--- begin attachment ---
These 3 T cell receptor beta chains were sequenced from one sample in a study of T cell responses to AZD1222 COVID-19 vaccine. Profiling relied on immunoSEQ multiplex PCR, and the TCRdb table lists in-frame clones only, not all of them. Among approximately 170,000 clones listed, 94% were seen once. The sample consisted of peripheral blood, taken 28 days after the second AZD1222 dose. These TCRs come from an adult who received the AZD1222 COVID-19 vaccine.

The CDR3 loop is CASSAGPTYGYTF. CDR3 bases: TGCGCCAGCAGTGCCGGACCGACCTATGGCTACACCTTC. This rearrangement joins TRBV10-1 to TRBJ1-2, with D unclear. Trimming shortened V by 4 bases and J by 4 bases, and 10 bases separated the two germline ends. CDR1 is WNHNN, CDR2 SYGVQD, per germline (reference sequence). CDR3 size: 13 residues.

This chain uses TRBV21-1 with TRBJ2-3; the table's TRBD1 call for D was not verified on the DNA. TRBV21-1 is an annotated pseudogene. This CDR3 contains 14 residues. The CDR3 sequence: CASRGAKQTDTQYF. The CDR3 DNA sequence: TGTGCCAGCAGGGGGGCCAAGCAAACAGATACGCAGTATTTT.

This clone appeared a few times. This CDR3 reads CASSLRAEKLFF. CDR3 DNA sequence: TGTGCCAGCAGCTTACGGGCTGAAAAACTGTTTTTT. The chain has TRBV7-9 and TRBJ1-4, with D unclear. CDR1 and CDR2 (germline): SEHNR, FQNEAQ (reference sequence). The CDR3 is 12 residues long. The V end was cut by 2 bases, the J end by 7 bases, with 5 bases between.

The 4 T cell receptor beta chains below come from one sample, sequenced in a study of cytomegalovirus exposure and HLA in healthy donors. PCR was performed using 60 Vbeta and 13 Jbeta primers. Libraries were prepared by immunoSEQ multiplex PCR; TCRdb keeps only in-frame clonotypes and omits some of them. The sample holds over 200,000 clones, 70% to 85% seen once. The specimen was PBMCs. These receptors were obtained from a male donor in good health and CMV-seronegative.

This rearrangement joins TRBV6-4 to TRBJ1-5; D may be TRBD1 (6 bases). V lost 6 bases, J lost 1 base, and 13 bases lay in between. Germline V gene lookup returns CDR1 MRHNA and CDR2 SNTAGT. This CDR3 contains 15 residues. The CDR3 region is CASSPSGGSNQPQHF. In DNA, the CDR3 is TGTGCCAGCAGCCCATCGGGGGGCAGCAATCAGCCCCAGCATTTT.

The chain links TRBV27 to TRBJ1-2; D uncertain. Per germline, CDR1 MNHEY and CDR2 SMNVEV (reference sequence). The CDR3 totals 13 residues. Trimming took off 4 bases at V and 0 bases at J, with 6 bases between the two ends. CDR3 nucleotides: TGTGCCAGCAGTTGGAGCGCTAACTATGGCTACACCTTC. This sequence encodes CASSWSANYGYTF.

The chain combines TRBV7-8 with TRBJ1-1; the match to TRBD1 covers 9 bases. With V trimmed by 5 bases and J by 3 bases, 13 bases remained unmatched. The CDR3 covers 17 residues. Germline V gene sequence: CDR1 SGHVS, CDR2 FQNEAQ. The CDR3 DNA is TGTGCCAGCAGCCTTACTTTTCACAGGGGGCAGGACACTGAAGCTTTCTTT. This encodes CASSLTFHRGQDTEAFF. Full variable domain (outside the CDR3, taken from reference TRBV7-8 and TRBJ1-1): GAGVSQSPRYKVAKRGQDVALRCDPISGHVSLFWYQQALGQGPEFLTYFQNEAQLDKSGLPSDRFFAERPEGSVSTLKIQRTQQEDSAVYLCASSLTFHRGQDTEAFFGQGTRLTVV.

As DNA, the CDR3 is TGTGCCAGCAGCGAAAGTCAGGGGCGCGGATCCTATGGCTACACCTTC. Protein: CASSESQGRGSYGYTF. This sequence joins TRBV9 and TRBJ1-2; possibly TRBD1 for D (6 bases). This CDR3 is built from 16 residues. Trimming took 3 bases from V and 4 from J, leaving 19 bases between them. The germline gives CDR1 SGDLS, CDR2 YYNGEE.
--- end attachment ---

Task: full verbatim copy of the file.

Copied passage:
These 3 T cell receptor beta chains were sequenced from one sample in a study of T cell responses to AZD1222 COVID-19 vaccine. Profiling relied on immunoSEQ multiplex PCR, and the TCRdb table lists in-frame clones only, not all of them. Among approximately 170,000 clones listed, 94% were seen once. The sample consisted of peripheral blood, taken 28 days after the second AZD1222 dose. These TCRs come from an adult who received the AZD1222 COVID-19 vaccine.

The CDR3 loop is CASSAGPTYGYTF. CDR3 bases: TGCGCCAGCAGTGCCGGACCGACCTATGGCTACACCTTC. This rearrangement joins TRBV10-1 to TRBJ1-2, with D unclear. Trimming shortened V by 4 bases and J by 4 bases, and 10 bases separated the two germline ends. CDR1 is WNHNN, CDR2 SYGVQD, per germline (reference sequence). CDR3 size: 13 residues.

This chain uses TRBV21-1 with TRBJ2-3; the table's TRBD1 call for D was not verified on the DNA. TRBV21-1 is an annotated pseudogene. This CDR3 contains 14 residues. The CDR3 sequence: CASRGAKQTDTQYF. The CDR3 DNA sequence: TGTGCCAGCAGGGGGGCCAAGCAAACAGATACGCAGTATTTT.

This clone appeared a few times. This CDR3 reads CASSLRAEKLFF. CDR3 DNA sequence: TGTGCCAGCAGCTTACGGGCTGAAAAACTGTTTTTT. The chain has TRBV7-9 and TRBJ1-4, with D unclear. CDR1 and CDR2 (germline): SEHNR, FQNEAQ (reference sequence). The CDR3 is 12 residues long. The V end was cut by 2 bases, the J end by 7 bases, with 5 bases between.

The 4 T cell receptor beta chains below come from one sample, sequenced in a study of cytomegalovirus exposure and HLA in healthy donors. PCR was performed using 60 Vbeta and 13 Jbeta primers. Libraries were prepared by immunoSEQ multiplex PCR; TCRdb keeps only in-frame clonotypes and omits some of them. The sample holds over 200,000 clones, 70% to 85% seen once. The specimen was PBMCs. These receptors were obtained from a male donor in good health and CMV-seronegative.

This rearrangement joins TRBV6-4 to TRBJ1-5; D may be TRBD1 (6 bases). V lost 6 bases, J lost 1 base, and 13 bases lay in between. Germline V gene lookup returns CDR1 MRHNA and CDR2 SNTAGT. This CDR3 contains 15 residues. The CDR3 region is CASSPSGGSNQPQHF. In DNA, the CDR3 is TGTGCCAGCAGCCCATCGGGGGGCAGCAATCAGCCCCAGCATTTT.

The chain links TRBV27 to TRBJ1-2; D uncertain. Per germline, CDR1 MNHEY and CDR2 SMNVEV (reference sequence). The CDR3 totals 13 residues. Trimming took off 4 bases at V and 0 bases at J, with 6 bases between the two ends. CDR3 nucleotides: TGTGCCAGCAGTTGGAGCGCTAACTATGGCTACACCTTC. This sequence encodes CASSWSANYGYTF.

The chain combines TRBV7-8 with TRBJ1-1; the match to TRBD1 covers 9 bases. With V trimmed by 5 bases and J by 3 bases, 13 bases remained unmatched. The CDR3 covers 17 residues. Germline V gene sequence: CDR1 SGHVS, CDR2 FQNEAQ. The CDR3 DNA is TGTGCCAGCAGCCTTACTTTTCACAGGGGGCAGGACACTGAAGCTTTCTTT. This encodes CASSLTFHRGQDTEAFF. Full variable domain (outside the CDR3, taken from reference TRBV7-8 and TRBJ1-1): GAGVSQSPRYKVAKRGQDVALRCDPISGHVSLFWYQQALGQGPEFLTYFQNEAQLDKSGLPSDRFFAERPEGSVSTLKIQRTQQEDSAVYLCASSLTFHRGQDTEAFFGQGTRLTVV.

As DNA, the CDR3 is TGTGCCAGCAGCGAAAGTCAGGGGCGCGGATCCTATGGCTACACCTTC. Protein: CASSESQGRGSYGYTF. This sequence joins TRBV9 and TRBJ1-2; possibly TRBD1 for D (6 bases). This CDR3 is built from 16 residues. Trimming took 3 bases from V and 4 from J, leaving 19 bases between them. The germline gives CDR1 SGDLS, CDR2 YYNGEE.